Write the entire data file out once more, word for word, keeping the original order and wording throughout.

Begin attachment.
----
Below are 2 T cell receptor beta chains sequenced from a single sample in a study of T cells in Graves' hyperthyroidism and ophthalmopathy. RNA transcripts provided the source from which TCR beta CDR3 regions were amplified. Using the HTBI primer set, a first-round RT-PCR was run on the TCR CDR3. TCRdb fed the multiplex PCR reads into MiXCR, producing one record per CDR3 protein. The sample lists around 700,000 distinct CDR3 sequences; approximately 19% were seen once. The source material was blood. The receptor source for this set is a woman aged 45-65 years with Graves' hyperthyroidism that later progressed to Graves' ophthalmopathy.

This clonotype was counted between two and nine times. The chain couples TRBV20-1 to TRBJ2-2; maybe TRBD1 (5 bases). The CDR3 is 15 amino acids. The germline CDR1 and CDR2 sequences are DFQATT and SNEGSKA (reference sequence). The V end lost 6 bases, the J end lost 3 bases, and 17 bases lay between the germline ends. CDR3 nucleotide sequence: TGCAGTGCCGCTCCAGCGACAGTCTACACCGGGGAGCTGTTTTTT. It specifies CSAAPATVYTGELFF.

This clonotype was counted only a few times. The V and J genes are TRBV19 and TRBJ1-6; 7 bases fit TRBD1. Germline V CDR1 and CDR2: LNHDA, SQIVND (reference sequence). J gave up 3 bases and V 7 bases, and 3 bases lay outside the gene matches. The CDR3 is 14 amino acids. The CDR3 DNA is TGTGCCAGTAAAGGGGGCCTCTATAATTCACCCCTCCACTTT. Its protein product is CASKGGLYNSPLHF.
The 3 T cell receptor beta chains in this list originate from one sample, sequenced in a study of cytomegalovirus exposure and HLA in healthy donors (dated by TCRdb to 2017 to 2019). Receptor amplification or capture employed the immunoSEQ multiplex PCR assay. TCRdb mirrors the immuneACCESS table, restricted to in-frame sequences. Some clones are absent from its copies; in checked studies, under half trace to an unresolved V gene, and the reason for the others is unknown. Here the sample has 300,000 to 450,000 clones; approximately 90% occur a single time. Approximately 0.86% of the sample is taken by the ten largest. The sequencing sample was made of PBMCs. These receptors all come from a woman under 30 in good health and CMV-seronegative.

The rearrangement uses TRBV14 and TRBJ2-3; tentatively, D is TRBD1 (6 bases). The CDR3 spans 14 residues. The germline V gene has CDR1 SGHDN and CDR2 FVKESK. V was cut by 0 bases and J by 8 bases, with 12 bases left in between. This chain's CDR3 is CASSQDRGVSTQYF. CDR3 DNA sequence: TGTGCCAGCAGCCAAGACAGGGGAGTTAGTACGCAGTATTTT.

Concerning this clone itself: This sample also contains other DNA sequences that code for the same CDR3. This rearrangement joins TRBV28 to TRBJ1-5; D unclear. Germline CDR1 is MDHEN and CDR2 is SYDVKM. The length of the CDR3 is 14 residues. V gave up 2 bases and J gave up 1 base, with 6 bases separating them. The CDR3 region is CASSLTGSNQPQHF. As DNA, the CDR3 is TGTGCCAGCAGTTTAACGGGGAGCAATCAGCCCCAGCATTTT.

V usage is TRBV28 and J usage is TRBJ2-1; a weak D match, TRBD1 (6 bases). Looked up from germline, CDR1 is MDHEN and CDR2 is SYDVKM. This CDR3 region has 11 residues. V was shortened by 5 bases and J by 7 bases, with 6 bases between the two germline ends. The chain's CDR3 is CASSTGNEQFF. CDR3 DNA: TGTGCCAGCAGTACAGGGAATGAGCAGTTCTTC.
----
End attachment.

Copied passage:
Below are 2 T cell receptor beta chains sequenced from a single sample in a study of T cells in Graves' hyperthyroidism and ophthalmopathy. RNA transcripts provided the source from which TCR beta CDR3 regions were amplified. Using the HTBI primer set, a first-round RT-PCR was run on the TCR CDR3. TCRdb fed the multiplex PCR reads into MiXCR, producing one record per CDR3 protein. The sample lists around 700,000 distinct CDR3 sequences; approximately 19% were seen once. The source material was blood. The receptor source for this set is a woman aged 45-65 years with Graves' hyperthyroidism that later progressed to Graves' ophthalmopathy.

This clonotype was counted between two and nine times. The chain couples TRBV20-1 to TRBJ2-2; maybe TRBD1 (5 bases). The CDR3 is 15 amino acids. The germline CDR1 and CDR2 sequences are DFQATT and SNEGSKA (reference sequence). The V end lost 6 bases, the J end lost 3 bases, and 17 bases lay between the germline ends. CDR3 nucleotide sequence: TGCAGTGCCGCTCCAGCGACAGTCTACACCGGGGAGCTGTTTTTT. It specifies CSAAPATVYTGELFF.

This clonotype was counted only a few times. The V and J genes are TRBV19 and TRBJ1-6; 7 bases fit TRBD1. Germline V CDR1 and CDR2: LNHDA, SQIVND (reference sequence). J gave up 3 bases and V 7 bases, and 3 bases lay outside the gene matches. The CDR3 is 14 amino acids. The CDR3 DNA is TGTGCCAGTAAAGGGGGCCTCTATAATTCACCCCTCCACTTT. Its protein product is CASKGGLYNSPLHF.
The 3 T cell receptor beta chains in this list originate from one sample, sequenced in a study of cytomegalovirus exposure and HLA in healthy donors (dated by TCRdb to 2017 to 2019). Receptor amplification or capture employed the immunoSEQ multiplex PCR assay. TCRdb mirrors the immuneACCESS table, restricted to in-frame sequences. Some clones are absent from its copies; in checked studies, under half trace to an unresolved V gene, and the reason for the others is unknown. Here the sample has 300,000 to 450,000 clones; approximately 90% occur a single time. Approximately 0.86% of the sample is taken by the ten largest. The sequencing sample was made of PBMCs. These receptors all come from a woman under 30 in good health and CMV-seronegative.

The rearrangement uses TRBV14 and TRBJ2-3; tentatively, D is TRBD1 (6 bases). The CDR3 spans 14 residues. The germline V gene has CDR1 SGHDN and CDR2 FVKESK. V was cut by 0 bases and J by 8 bases, with 12 bases left in between. This chain's CDR3 is CASSQDRGVSTQYF. CDR3 DNA sequence: TGTGCCAGCAGCCAAGACAGGGGAGTTAGTACGCAGTATTTT.

Concerning this clone itself: This sample also contains other DNA sequences that code for the same CDR3. This rearrangement joins TRBV28 to TRBJ1-5; D unclear. Germline CDR1 is MDHEN and CDR2 is SYDVKM. The length of the CDR3 is 14 residues. V gave up 2 bases and J gave up 1 base, with 6 bases separating them. The CDR3 region is CASSLTGSNQPQHF. As DNA, the CDR3 is TGTGCCAGCAGTTTAACGGGGAGCAATCAGCCCCAGCATTTT.

V usage is TRBV28 and J usage is TRBJ2-1; a weak D match, TRBD1 (6 bases). Looked up from germline, CDR1 is MDHEN and CDR2 is SYDVKM. This CDR3 region has 11 residues. V was shortened by 5 bases and J by 7 bases, with 6 bases between the two germline ends. The chain's CDR3 is CASSTGNEQFF. CDR3 DNA: TGTGCCAGCAGTACAGGGAATGAGCAGTTCTTC.